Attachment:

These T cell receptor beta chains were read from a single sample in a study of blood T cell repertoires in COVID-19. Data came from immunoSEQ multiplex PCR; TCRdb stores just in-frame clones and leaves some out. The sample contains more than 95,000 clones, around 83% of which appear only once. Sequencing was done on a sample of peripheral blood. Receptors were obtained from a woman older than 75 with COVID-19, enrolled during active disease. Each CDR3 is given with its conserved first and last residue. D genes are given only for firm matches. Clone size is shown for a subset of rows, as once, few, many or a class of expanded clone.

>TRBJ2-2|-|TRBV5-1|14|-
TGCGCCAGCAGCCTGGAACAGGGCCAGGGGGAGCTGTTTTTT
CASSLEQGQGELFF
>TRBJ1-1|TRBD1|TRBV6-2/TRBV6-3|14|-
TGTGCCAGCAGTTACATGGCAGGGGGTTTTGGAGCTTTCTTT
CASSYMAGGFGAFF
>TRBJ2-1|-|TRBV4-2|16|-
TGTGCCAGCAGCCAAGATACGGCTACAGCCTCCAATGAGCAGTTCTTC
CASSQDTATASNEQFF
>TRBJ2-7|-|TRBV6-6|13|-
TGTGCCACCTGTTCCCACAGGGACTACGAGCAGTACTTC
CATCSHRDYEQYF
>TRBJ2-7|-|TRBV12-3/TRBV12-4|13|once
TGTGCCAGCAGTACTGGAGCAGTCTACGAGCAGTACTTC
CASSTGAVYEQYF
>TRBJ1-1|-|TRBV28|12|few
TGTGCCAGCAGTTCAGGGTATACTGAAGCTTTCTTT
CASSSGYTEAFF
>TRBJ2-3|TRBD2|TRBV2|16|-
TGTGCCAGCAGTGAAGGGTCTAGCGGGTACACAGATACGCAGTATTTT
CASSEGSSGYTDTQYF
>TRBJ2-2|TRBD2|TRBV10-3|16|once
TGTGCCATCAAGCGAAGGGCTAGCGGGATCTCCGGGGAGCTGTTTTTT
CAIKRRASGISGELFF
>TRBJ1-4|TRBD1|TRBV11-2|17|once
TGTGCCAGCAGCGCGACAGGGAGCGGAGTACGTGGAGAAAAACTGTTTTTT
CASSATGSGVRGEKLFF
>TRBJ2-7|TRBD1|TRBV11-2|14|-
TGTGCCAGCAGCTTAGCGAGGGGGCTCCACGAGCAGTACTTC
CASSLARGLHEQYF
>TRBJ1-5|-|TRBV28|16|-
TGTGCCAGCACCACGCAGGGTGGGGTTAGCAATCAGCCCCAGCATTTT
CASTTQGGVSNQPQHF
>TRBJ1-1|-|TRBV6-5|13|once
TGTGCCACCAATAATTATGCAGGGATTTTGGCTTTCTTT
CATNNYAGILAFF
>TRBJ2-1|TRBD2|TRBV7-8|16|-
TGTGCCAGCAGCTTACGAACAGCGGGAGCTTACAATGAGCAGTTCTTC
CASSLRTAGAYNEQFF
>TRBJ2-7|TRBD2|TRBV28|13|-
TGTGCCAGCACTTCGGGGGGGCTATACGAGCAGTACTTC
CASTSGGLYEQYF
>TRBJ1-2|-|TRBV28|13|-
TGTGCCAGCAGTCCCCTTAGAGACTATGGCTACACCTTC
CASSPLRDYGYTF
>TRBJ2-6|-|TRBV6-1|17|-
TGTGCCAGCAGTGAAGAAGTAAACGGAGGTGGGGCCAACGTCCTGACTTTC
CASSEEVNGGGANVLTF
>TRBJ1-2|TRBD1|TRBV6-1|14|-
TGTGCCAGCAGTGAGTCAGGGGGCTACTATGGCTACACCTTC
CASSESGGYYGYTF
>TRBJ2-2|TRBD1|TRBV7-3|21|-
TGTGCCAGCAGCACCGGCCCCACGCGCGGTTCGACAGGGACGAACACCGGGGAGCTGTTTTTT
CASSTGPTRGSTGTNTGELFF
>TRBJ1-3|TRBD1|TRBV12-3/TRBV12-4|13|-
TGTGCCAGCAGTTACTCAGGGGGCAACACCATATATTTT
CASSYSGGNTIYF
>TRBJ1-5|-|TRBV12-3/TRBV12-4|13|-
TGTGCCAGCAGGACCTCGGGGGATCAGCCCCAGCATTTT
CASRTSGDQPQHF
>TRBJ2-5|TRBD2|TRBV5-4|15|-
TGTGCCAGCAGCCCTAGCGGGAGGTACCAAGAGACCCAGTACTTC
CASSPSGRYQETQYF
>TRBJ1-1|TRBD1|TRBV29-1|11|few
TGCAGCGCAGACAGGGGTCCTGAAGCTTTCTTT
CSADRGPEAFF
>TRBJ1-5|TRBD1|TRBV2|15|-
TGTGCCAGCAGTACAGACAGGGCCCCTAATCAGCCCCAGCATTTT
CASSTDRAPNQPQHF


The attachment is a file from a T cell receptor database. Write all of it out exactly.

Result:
These T cell receptor beta chains were read from a single sample in a study of blood T cell repertoires in COVID-19. Data came from immunoSEQ multiplex PCR; TCRdb stores just in-frame clones and leaves some out. The sample contains more than 95,000 clones, around 83% of which appear only once. Sequencing was done on a sample of peripheral blood. Receptors were obtained from a woman older than 75 with COVID-19, enrolled during active disease. Each CDR3 is given with its conserved first and last residue. D genes are given only for firm matches. Clone size is shown for a subset of rows, as once, few, many or a class of expanded clone.

>TRBJ2-2|-|TRBV5-1|14|-
TGCGCCAGCAGCCTGGAACAGGGCCAGGGGGAGCTGTTTTTT
CASSLEQGQGELFF
>TRBJ1-1|TRBD1|TRBV6-2/TRBV6-3|14|-
TGTGCCAGCAGTTACATGGCAGGGGGTTTTGGAGCTTTCTTT
CASSYMAGGFGAFF
>TRBJ2-1|-|TRBV4-2|16|-
TGTGCCAGCAGCCAAGATACGGCTACAGCCTCCAATGAGCAGTTCTTC
CASSQDTATASNEQFF
>TRBJ2-7|-|TRBV6-6|13|-
TGTGCCACCTGTTCCCACAGGGACTACGAGCAGTACTTC
CATCSHRDYEQYF
>TRBJ2-7|-|TRBV12-3/TRBV12-4|13|once
TGTGCCAGCAGTACTGGAGCAGTCTACGAGCAGTACTTC
CASSTGAVYEQYF
>TRBJ1-1|-|TRBV28|12|few
TGTGCCAGCAGTTCAGGGTATACTGAAGCTTTCTTT
CASSSGYTEAFF
>TRBJ2-3|TRBD2|TRBV2|16|-
TGTGCCAGCAGTGAAGGGTCTAGCGGGTACACAGATACGCAGTATTTT
CASSEGSSGYTDTQYF
>TRBJ2-2|TRBD2|TRBV10-3|16|once
TGTGCCATCAAGCGAAGGGCTAGCGGGATCTCCGGGGAGCTGTTTTTT
CAIKRRASGISGELFF
>TRBJ1-4|TRBD1|TRBV11-2|17|once
TGTGCCAGCAGCGCGACAGGGAGCGGAGTACGTGGAGAAAAACTGTTTTTT
CASSATGSGVRGEKLFF
>TRBJ2-7|TRBD1|TRBV11-2|14|-
TGTGCCAGCAGCTTAGCGAGGGGGCTCCACGAGCAGTACTTC
CASSLARGLHEQYF
>TRBJ1-5|-|TRBV28|16|-
TGTGCCAGCACCACGCAGGGTGGGGTTAGCAATCAGCCCCAGCATTTT
CASTTQGGVSNQPQHF
>TRBJ1-1|-|TRBV6-5|13|once
TGTGCCACCAATAATTATGCAGGGATTTTGGCTTTCTTT
CATNNYAGILAFF
>TRBJ2-1|TRBD2|TRBV7-8|16|-
TGTGCCAGCAGCTTACGAACAGCGGGAGCTTACAATGAGCAGTTCTTC
CASSLRTAGAYNEQFF
>TRBJ2-7|TRBD2|TRBV28|13|-
TGTGCCAGCACTTCGGGGGGGCTATACGAGCAGTACTTC
CASTSGGLYEQYF
>TRBJ1-2|-|TRBV28|13|-
TGTGCCAGCAGTCCCCTTAGAGACTATGGCTACACCTTC
CASSPLRDYGYTF
>TRBJ2-6|-|TRBV6-1|17|-
TGTGCCAGCAGTGAAGAAGTAAACGGAGGTGGGGCCAACGTCCTGACTTTC
CASSEEVNGGGANVLTF
>TRBJ1-2|TRBD1|TRBV6-1|14|-
TGTGCCAGCAGTGAGTCAGGGGGCTACTATGGCTACACCTTC
CASSESGGYYGYTF
>TRBJ2-2|TRBD1|TRBV7-3|21|-
TGTGCCAGCAGCACCGGCCCCACGCGCGGTTCGACAGGGACGAACACCGGGGAGCTGTTTTTT
CASSTGPTRGSTGTNTGELFF
>TRBJ1-3|TRBD1|TRBV12-3/TRBV12-4|13|-
TGTGCCAGCAGTTACTCAGGGGGCAACACCATATATTTT
CASSYSGGNTIYF
>TRBJ1-5|-|TRBV12-3/TRBV12-4|13|-
TGTGCCAGCAGGACCTCGGGGGATCAGCCCCAGCATTTT
CASRTSGDQPQHF
>TRBJ2-5|TRBD2|TRBV5-4|15|-
TGTGCCAGCAGCCCTAGCGGGAGGTACCAAGAGACCCAGTACTTC
CASSPSGRYQETQYF
>TRBJ1-1|TRBD1|TRBV29-1|11|few
TGCAGCGCAGACAGGGGTCCTGAAGCTTTCTTT
CSADRGPEAFF
>TRBJ1-5|TRBD1|TRBV2|15|-
TGTGCCAGCAGTACAGACAGGGCCCCTAATCAGCCCCAGCATTTT
CASSTDRAPNQPQHF